Pittsburgh made it two wins in a row and continues to play a spoiler role in the National League Central Division race.
"I think that's how it's going to work out," Bucs outfielder Nate McLouth said. "But we are still playing for ourselves and playing to win every ball game just like you do all year. We have a stretch coming up and have been involved in a stretch here recently where we're playing contenders -- the Brewers, Cubs, Cardinals and we even play San Diego coming up. We're playing to win every game, regardless of who we're playing. If we happen be playing contenders, that's all the better."
The loss by Milwaukee coupled with the Cubs win over St. Louis put the Brewers back into a first-place tie with the Chicago.
Armas tossed six innings of shutout ball, limiting the powerful Milwaukee lineup to three hits while upping his record to 4-5.
"Our starter pitched great," Pirates manager Jim Tracy said. "Obviously, the best game, in my opinion, that he's pitched. I think it's a combination of things -- it's been building to the point with what he's been working on with our pitching people, [Pitching coach Jim] Colborn and [Bullpen coach Bobby] Cuellar, and tonight, what you saw was a very confident guy that was very confident with his pitches... throwing a lot of strikes, using his fastball to both sides of the plate and between he and [Ronny] Paulino, the game plan that they had obviously they had them off stride."
"Ronny, he called a great game," Armas said. "I probably shook him off like three times. It feels good, but I think the most important thing is we won the game. That's the most important thing right now."
Carlos Villanueva took the loss, falling to 7-4. He lasted five innings and allowed two runs on five hits.
Armas and Villanueva traded goose eggs until the bottom of the fifth inning. Following a Nyjer Morgan double, McLouth crushed his 12th home run of the season over the grandstand in right field, staking the Pirates to a 2-0 lead.
McLouth's home run traveled an estimated 431 feet and bounced off a walkway into the Allegheny River. McLouth is the 17th player to reach the river, and it was the 22nd home run to reach the water -- the 21st on a bounce.
"It was a change up," McLouth said. "We kind of noticed from the bench that [Villanueva], who was pretty much dominating us up to that point, we noticed that he had been going offspeed with guys on base when he was behind in the count and he threw ball one. I kind of thought a changeup might be coming and guessed, and I guessed right."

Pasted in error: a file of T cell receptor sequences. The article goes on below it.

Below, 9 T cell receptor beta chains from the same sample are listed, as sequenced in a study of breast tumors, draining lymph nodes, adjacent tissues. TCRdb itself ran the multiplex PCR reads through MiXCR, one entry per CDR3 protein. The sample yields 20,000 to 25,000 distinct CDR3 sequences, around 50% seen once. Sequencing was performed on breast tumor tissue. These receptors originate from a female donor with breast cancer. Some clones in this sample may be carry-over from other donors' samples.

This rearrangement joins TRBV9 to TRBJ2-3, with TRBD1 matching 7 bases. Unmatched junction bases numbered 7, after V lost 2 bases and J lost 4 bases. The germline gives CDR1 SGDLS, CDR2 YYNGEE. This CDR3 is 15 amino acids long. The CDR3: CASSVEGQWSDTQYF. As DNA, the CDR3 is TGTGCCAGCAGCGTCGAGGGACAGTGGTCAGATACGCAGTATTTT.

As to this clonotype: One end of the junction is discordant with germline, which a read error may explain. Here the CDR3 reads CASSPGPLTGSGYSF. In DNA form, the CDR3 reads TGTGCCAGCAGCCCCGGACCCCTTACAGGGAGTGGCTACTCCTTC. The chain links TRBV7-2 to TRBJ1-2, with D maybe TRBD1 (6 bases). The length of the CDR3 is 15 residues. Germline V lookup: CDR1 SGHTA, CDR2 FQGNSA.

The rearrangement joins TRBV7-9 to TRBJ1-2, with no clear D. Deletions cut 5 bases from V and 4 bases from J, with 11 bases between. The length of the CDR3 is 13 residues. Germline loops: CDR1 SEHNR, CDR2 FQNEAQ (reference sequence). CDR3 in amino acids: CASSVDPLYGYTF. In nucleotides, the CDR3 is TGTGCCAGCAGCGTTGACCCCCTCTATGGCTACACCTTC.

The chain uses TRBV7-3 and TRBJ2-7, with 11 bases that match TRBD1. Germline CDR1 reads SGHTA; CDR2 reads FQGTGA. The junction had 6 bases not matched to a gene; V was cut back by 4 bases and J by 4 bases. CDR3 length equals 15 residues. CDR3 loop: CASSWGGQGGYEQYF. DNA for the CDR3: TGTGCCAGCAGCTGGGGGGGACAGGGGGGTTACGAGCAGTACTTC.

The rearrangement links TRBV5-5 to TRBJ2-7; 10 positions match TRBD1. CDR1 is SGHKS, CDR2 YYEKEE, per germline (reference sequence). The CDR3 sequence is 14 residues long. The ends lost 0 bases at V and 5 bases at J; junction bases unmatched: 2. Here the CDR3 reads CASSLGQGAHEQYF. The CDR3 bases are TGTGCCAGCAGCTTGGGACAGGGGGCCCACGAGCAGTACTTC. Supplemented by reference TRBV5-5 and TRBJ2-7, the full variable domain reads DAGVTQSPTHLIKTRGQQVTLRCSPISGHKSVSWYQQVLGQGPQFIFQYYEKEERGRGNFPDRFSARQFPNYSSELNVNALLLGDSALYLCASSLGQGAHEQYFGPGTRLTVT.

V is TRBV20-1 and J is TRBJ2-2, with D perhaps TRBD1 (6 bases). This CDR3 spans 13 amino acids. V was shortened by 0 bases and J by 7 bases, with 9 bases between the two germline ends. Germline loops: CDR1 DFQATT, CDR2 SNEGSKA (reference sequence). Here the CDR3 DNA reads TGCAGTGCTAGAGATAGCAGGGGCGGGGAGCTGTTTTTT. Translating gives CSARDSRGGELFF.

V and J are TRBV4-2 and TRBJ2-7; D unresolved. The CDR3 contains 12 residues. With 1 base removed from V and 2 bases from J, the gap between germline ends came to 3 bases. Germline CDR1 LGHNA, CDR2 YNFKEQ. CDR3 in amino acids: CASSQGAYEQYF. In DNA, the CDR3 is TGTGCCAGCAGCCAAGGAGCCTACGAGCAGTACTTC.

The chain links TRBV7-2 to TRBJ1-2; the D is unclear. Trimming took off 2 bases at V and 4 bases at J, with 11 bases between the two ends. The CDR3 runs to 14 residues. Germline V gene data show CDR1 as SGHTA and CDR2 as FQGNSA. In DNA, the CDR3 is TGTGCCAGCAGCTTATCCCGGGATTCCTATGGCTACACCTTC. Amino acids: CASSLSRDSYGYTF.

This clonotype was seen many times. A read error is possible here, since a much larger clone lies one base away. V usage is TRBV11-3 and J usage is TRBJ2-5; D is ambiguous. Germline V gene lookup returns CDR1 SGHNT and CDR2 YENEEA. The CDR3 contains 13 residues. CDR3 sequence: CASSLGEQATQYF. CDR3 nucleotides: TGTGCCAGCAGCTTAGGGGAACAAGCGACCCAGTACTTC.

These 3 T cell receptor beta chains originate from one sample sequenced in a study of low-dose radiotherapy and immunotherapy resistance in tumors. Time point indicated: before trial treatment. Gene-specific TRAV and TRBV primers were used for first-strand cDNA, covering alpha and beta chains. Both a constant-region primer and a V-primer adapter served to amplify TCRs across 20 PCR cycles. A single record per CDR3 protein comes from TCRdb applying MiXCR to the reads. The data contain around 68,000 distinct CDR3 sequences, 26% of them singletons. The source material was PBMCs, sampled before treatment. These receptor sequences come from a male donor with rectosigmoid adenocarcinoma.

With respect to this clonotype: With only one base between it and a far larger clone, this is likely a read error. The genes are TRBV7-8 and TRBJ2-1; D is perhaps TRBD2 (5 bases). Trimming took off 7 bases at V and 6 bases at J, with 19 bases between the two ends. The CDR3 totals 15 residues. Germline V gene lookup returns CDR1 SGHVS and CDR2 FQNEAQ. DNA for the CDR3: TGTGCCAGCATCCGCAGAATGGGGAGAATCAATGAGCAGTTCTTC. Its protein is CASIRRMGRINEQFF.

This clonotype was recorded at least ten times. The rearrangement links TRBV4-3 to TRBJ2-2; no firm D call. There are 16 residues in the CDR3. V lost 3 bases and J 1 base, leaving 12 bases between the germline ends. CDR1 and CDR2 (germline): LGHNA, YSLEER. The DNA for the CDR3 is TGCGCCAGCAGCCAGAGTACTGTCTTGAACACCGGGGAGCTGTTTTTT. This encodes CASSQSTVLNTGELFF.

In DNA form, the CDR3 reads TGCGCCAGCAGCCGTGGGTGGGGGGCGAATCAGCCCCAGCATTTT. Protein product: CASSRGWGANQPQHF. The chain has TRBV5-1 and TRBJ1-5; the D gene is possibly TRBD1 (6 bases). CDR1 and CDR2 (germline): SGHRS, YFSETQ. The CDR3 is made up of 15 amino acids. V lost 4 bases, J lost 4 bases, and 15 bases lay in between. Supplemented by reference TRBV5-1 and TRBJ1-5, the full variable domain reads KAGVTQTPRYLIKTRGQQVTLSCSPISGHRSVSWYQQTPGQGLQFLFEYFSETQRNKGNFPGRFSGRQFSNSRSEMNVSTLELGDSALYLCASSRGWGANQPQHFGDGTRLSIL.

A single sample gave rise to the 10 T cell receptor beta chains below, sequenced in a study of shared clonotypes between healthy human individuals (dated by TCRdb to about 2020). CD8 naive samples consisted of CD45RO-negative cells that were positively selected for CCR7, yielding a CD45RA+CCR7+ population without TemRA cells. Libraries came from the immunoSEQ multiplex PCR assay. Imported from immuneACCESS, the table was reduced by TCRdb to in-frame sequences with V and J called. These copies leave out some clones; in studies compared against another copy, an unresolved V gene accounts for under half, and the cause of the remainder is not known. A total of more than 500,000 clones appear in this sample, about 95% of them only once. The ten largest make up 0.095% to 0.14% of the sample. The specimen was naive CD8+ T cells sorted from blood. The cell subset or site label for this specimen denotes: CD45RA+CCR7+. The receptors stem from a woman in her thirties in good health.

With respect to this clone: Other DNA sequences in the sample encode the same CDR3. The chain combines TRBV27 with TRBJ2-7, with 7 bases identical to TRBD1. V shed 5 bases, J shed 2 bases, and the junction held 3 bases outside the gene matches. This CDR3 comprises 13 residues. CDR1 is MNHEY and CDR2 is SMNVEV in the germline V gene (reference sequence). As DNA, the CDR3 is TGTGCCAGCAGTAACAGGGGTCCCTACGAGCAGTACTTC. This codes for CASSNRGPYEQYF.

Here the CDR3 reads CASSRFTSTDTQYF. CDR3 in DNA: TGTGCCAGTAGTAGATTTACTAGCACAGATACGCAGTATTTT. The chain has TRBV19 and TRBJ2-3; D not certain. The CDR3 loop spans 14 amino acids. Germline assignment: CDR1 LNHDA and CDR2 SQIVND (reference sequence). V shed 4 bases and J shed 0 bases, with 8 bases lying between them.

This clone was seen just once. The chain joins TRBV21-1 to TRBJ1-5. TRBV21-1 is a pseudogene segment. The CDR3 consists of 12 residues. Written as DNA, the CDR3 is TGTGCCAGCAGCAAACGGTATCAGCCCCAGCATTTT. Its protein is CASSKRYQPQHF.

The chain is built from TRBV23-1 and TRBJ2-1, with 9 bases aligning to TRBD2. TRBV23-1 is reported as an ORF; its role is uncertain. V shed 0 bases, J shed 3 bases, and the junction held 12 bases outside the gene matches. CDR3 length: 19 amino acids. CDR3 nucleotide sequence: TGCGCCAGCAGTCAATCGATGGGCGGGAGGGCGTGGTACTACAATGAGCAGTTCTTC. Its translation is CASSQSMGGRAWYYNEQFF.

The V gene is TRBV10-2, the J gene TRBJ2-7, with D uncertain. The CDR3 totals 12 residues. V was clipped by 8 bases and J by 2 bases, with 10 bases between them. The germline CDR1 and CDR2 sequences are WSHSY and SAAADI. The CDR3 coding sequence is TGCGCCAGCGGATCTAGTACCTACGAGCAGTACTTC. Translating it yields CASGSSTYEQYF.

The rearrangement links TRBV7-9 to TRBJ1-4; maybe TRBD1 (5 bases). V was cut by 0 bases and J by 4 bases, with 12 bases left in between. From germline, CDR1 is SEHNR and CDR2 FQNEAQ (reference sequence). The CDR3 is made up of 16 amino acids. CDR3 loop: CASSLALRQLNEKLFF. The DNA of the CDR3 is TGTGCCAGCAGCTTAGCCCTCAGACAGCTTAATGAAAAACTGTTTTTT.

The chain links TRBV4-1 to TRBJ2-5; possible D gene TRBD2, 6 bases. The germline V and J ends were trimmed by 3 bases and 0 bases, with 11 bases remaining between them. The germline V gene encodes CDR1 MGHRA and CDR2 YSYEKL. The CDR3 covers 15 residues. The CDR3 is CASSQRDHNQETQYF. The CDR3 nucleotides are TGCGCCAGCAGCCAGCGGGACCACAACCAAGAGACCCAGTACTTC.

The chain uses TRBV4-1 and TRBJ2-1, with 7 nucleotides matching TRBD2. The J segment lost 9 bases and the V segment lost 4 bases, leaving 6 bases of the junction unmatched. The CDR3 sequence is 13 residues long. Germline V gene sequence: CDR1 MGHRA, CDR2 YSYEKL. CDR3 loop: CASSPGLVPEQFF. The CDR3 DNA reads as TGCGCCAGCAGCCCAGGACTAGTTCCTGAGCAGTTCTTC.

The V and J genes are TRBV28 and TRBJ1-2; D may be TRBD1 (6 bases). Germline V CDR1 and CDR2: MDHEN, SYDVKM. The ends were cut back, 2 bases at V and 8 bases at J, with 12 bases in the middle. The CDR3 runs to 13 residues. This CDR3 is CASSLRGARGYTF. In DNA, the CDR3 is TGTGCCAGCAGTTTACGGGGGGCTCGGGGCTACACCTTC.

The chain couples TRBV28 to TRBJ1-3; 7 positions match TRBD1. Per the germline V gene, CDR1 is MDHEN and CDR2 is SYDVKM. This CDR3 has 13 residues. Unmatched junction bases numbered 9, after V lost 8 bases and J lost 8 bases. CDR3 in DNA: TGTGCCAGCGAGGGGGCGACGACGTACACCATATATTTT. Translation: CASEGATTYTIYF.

McLouth has taken advantage of his opportunities and opened some eyes.
"He's become a player," Tracy said. "That's what he's done. He was a solid player last year, but he's become a very solid Major League player. Where he was at starting last year to where he's at right now -- he's a Major League player."
The home run was also the 1,000th home run in the seven-year history of PNC Park.
The Pirates tacked on two more runs in the sixth against Brewers reliever Matt Wise. After three singles loaded the bases with one out, pinch-hitter Josh Phelps bounced into an apparent inning-ending double play, but second baseman Rickie Weeks uncorked a wild throw to first. Phelps was credited with one RBI as two crossed the plate, giving Pittsburgh a 4-0 lead.
The Pirates got to Milwaukee reliever Brian Shouse in the bottom of the seventh. Adam LaRoche delivered an RBI single to right before Shouse was replaced by right-hander Seth McClung, who surrendered an RBI single to Steven Pearce, an RBI double to Paulino and a sacrifice fly to Jack Wilson, as the Pirates cruised to an 8-0 advantage.
Pittsburgh closed out the scoring in the eighth inning as McLouth doubled and scampered home on a one-out double by LaRoche.
"It's evaluation time for them," Villanueva said of the free-swinging Pirates. "They don't have anything to play for, pennant-wise, but you certainly don't take them lightly. They have a pretty good team. They manufactured runs well today. You can't sleep on them."
George von Benko is a contributor to MLB.com. This story was not subject to the approval of Major League Baseball or its clubs.